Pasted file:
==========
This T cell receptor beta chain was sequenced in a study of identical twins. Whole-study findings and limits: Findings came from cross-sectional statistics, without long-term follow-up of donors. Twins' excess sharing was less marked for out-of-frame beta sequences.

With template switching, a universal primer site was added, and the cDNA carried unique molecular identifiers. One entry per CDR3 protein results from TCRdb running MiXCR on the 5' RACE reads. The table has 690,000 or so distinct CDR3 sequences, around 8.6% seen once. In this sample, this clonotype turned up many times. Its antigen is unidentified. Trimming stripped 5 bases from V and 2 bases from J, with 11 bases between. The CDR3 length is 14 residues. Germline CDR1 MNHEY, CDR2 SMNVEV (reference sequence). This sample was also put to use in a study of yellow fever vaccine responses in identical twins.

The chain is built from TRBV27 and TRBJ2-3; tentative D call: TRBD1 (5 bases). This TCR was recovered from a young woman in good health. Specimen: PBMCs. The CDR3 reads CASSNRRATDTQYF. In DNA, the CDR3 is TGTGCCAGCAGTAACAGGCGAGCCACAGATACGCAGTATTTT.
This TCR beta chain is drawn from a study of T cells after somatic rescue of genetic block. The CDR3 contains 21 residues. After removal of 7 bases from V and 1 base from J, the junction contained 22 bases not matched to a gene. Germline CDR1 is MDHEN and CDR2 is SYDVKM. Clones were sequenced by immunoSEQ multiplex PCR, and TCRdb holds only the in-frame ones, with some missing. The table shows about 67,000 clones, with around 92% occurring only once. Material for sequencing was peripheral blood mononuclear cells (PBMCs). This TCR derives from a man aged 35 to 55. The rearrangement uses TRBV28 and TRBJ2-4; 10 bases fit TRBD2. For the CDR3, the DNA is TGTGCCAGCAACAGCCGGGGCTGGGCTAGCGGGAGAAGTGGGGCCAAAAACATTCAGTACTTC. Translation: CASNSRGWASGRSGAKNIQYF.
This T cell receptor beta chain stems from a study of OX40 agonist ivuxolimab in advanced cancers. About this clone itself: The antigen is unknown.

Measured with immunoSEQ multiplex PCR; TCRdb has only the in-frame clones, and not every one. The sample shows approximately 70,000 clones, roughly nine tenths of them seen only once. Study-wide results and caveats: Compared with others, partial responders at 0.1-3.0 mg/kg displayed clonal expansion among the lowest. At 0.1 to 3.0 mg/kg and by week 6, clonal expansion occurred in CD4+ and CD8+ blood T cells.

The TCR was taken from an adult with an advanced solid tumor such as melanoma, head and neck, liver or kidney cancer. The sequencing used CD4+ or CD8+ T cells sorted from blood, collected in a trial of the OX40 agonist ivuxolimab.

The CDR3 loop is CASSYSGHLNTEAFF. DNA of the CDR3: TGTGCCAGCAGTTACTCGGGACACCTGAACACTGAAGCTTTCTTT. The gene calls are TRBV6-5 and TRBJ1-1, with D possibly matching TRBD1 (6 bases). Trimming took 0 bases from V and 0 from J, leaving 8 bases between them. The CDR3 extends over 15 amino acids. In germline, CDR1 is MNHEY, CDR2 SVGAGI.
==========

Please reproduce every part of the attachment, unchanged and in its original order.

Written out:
This T cell receptor beta chain was sequenced in a study of identical twins. Whole-study findings and limits: Findings came from cross-sectional statistics, without long-term follow-up of donors. Twins' excess sharing was less marked for out-of-frame beta sequences.

With template switching, a universal primer site was added, and the cDNA carried unique molecular identifiers. One entry per CDR3 protein results from TCRdb running MiXCR on the 5' RACE reads. The table has 690,000 or so distinct CDR3 sequences, around 8.6% seen once. In this sample, this clonotype turned up many times. Its antigen is unidentified. Trimming stripped 5 bases from V and 2 bases from J, with 11 bases between. The CDR3 length is 14 residues. Germline CDR1 MNHEY, CDR2 SMNVEV (reference sequence). This sample was also put to use in a study of yellow fever vaccine responses in identical twins.

The chain is built from TRBV27 and TRBJ2-3; tentative D call: TRBD1 (5 bases). This TCR was recovered from a young woman in good health. Specimen: PBMCs. The CDR3 reads CASSNRRATDTQYF. In DNA, the CDR3 is TGTGCCAGCAGTAACAGGCGAGCCACAGATACGCAGTATTTT.
This TCR beta chain is drawn from a study of T cells after somatic rescue of genetic block. The CDR3 contains 21 residues. After removal of 7 bases from V and 1 base from J, the junction contained 22 bases not matched to a gene. Germline CDR1 is MDHEN and CDR2 is SYDVKM. Clones were sequenced by immunoSEQ multiplex PCR, and TCRdb holds only the in-frame ones, with some missing. The table shows about 67,000 clones, with around 92% occurring only once. Material for sequencing was peripheral blood mononuclear cells (PBMCs). This TCR derives from a man aged 35 to 55. The rearrangement uses TRBV28 and TRBJ2-4; 10 bases fit TRBD2. For the CDR3, the DNA is TGTGCCAGCAACAGCCGGGGCTGGGCTAGCGGGAGAAGTGGGGCCAAAAACATTCAGTACTTC. Translation: CASNSRGWASGRSGAKNIQYF.
This T cell receptor beta chain stems from a study of OX40 agonist ivuxolimab in advanced cancers. About this clone itself: The antigen is unknown.

Measured with immunoSEQ multiplex PCR; TCRdb has only the in-frame clones, and not every one. The sample shows approximately 70,000 clones, roughly nine tenths of them seen only once. Study-wide results and caveats: Compared with others, partial responders at 0.1-3.0 mg/kg displayed clonal expansion among the lowest. At 0.1 to 3.0 mg/kg and by week 6, clonal expansion occurred in CD4+ and CD8+ blood T cells.

The TCR was taken from an adult with an advanced solid tumor such as melanoma, head and neck, liver or kidney cancer. The sequencing used CD4+ or CD8+ T cells sorted from blood, collected in a trial of the OX40 agonist ivuxolimab.

The CDR3 loop is CASSYSGHLNTEAFF. DNA of the CDR3: TGTGCCAGCAGTTACTCGGGACACCTGAACACTGAAGCTTTCTTT. The gene calls are TRBV6-5 and TRBJ1-1, with D possibly matching TRBD1 (6 bases). Trimming took 0 bases from V and 0 from J, leaving 8 bases between them. The CDR3 extends over 15 amino acids. In germline, CDR1 is MNHEY, CDR2 SVGAGI.